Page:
STATE CAPITOL BRIEFS - AFTERNOON EDITION - MONDAY, JUNE 16, 2014

STATE HOUSE NEWS SERVICE

LAWMAKERS PROBE COSTS, PUBLIC OUTREACH PLAN FOR HEALTH CONNECTOR FIX

Patrick administration and Health Connector Authority officials briefed a Legislative panel Monday on the latest efforts to right the state's insurance enrollment website. In a presentation similar to those given last week to the Health Connector Authority board, Gov. Deval Patrick's point-man on the website project Maydad Cohen detailed for the Health Care Financing Committee progress being made on the dual-track plan to either build a new website with software purchased through hCentive or to join the federal exchange by November. Officials have a deadline of early July to convince the Centers for Medicare and Medicaid that the hCentive reboot will be ready in time for the start of the next open enrollment period on Nov. 15, otherwise the state may be forced to join the federal exchange for a year. Administration and Finance Secretary Glen Shor also told lawmakers that no additional funding in fiscal 2014 would be necessary to cover the costs of temporary Medicaid coverage being offered to 227,000 people, but that expenses in the program for fiscal 2015 must be monitored closely going forward. So far, the state has paid $90.5 million in claims before federal reimbursement.


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Cohen declined to discuss the status of negotiations with former vendor CGI to sever their contract to build the website, but promised lawmakers budget updates as more detailed information become available. Cohen and Connector Executive Director Jean Yang also assured Cambridge Democrat Rep. Marjorie Decker that extensive outreach was being planned to both notify those on temporary coverage that their plans have been extended through December and to help them through the reapplication process this fall. "Their anxieties are high and have a lot less confidence than I do," Decker said. - M. Murphy/SHNS

BAKER TO JOIN GAS TAX INDEXING OPPONENTS

Republican candidate for governor Charlie Baker will be the featured guest Thursday when proponents of a ballot question repealing the law indexing the gas tax to inflation hold a "signature celebration" and fundraiser. Ballot campaigns this week must turn in to local officials a second round of signatures necessary to ensure ballot access in November. Lawmakers, who last year spiked a minimum wage indexing plan from a bill raising that wage floor from $8 to $11 over three years, included the gas tax indexing measure as part of a larger package of new revenues approved last year to make investments in transportation. Critics of the measure say it locks in tax increases without requiring the Legislature's active consideration each time the tax is raised. In addition to the gas tax, the salaries of members of the Legislature are also tied to an income indexing measure intended to make sure legislative pay is adjusted every two years. Baker plans to join ballot campaign activists at 7 p.m. at the Lafayette House on Route 1 in Foxborough. - M. Norton/SHNS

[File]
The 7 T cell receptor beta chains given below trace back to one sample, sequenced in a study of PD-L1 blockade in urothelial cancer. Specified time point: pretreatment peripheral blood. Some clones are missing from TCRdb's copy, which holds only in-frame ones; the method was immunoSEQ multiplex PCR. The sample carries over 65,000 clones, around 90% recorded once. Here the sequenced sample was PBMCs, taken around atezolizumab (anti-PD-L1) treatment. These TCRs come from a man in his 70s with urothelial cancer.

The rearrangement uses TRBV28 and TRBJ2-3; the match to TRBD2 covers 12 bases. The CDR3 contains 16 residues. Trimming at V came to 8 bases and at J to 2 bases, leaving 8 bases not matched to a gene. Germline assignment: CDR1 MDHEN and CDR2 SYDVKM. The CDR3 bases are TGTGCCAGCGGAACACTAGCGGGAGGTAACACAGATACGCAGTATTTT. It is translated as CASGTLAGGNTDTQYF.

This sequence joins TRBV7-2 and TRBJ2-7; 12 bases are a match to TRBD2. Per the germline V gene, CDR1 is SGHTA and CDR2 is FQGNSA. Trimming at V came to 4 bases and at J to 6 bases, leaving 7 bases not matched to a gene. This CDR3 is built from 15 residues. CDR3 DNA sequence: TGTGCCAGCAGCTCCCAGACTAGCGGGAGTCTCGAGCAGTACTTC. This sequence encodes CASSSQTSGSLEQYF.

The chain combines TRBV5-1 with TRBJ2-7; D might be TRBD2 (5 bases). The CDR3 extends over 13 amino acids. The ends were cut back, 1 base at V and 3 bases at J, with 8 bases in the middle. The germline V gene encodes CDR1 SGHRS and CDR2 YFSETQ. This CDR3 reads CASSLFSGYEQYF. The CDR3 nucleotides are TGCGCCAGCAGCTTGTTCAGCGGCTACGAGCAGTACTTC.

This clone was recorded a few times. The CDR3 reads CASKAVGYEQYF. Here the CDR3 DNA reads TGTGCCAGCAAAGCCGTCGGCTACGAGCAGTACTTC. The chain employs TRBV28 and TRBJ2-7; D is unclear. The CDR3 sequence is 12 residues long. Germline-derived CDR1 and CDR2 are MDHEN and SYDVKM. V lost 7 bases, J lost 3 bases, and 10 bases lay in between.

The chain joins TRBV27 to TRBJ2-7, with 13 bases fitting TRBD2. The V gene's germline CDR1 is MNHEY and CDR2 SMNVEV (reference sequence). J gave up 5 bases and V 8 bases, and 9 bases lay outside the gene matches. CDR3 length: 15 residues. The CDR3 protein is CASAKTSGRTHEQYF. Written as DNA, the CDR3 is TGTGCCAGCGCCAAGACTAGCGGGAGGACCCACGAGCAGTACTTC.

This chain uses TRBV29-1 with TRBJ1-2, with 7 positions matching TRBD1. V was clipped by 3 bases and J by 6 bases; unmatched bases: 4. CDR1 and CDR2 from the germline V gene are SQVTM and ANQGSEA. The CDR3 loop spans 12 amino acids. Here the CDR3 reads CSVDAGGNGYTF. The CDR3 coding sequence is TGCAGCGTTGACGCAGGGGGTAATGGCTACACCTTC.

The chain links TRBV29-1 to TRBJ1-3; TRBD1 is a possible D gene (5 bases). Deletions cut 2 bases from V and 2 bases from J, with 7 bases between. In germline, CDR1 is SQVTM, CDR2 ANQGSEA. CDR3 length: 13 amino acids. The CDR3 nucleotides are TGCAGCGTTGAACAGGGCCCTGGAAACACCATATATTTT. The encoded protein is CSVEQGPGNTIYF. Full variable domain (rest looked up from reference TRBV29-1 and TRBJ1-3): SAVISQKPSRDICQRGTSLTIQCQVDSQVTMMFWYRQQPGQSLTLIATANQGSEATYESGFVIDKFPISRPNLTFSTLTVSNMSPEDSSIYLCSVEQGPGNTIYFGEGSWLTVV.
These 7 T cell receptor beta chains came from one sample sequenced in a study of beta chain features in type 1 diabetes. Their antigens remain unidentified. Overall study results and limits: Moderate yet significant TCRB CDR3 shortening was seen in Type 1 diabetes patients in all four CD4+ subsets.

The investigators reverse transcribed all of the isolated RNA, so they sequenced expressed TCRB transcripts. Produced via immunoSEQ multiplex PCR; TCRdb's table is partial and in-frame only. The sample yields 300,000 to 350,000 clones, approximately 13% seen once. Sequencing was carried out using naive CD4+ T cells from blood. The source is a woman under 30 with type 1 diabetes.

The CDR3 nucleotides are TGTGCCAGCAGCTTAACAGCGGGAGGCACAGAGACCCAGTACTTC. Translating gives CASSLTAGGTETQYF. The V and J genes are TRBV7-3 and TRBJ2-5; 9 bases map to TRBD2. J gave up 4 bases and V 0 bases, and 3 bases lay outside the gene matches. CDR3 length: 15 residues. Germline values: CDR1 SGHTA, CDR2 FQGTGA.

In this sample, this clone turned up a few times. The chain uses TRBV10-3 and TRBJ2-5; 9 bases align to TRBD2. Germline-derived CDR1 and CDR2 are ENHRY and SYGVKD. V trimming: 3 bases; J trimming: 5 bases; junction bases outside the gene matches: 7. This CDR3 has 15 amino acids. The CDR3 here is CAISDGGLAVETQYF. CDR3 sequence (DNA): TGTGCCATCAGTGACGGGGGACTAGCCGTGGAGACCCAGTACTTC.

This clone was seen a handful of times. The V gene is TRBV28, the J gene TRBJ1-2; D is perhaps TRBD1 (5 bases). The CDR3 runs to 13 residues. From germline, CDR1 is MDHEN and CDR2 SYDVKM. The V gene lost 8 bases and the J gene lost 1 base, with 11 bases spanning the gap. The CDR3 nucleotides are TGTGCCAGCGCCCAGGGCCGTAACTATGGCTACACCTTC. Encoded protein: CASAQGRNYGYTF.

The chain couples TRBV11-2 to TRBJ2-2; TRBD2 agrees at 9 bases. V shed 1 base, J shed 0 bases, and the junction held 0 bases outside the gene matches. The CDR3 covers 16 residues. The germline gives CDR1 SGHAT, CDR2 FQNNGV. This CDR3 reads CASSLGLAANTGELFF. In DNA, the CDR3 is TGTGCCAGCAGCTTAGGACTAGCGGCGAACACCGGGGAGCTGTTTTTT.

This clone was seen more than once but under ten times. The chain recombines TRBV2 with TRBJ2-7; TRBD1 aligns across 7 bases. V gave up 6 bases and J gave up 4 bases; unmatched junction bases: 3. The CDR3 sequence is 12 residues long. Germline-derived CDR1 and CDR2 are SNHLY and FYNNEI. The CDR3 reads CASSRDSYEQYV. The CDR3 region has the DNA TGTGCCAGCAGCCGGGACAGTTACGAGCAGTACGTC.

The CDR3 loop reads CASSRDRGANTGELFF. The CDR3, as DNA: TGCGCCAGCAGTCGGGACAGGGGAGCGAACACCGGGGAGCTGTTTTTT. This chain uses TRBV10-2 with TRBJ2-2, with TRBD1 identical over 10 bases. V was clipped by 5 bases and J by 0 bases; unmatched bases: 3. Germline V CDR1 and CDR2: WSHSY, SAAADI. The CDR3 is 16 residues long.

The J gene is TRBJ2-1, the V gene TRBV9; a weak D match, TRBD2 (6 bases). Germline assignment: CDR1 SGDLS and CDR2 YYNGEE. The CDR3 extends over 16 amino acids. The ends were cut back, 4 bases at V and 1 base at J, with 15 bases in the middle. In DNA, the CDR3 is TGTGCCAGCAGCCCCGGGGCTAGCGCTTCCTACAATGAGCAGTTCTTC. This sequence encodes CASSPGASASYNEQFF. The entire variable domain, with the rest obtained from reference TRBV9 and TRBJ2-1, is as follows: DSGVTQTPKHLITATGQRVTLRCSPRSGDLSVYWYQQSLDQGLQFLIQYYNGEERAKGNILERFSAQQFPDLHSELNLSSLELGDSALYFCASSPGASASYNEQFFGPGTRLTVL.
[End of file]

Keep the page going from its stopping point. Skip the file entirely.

PFIZER EXPANSION TOUTED ON LIFE SCIENCE LAW'S ANNIVERSARY

Patrick administration officials marked the sixth anniversary of the state's $1 billion life science law at the opening of a 280,000 square-foot Pfizer lab facility leased from MIT in Cambridge. According to the administration, Pfizer scientists plan to use the lab space for clinical programs in the areas of inflammation, immunoscience, rare disease, cardiovascular and metabolic diseases and neuroscience. Pfizer also operates a research and manufacturing site in Andover and its Centers for Therapeutic Innovation is in Boston. "Pfizer's unified presence in Cambridge reinforces our 15-year commitment to Massachusetts' life sciences community," Mikael Dolsten, president of research and development at Pfizer, said in a statement. "Our goal in Kendall Square is to nurture collaborative and innovative science that can translate into new therapies for patients. Our proximity to the scientific brain trust that exists in this area, with world-renowned academic, medical and research facilities opens endless possibilities to advance breakthrough therapies." The Patrick administration estimates the Massachusetts Life Sciences Center has invested or committed $535 million to date to fund research, company formation and growth, workforce development and infrastructure, leveraging an additional $1.5 billion from outside sources. - M. Norton/SHNS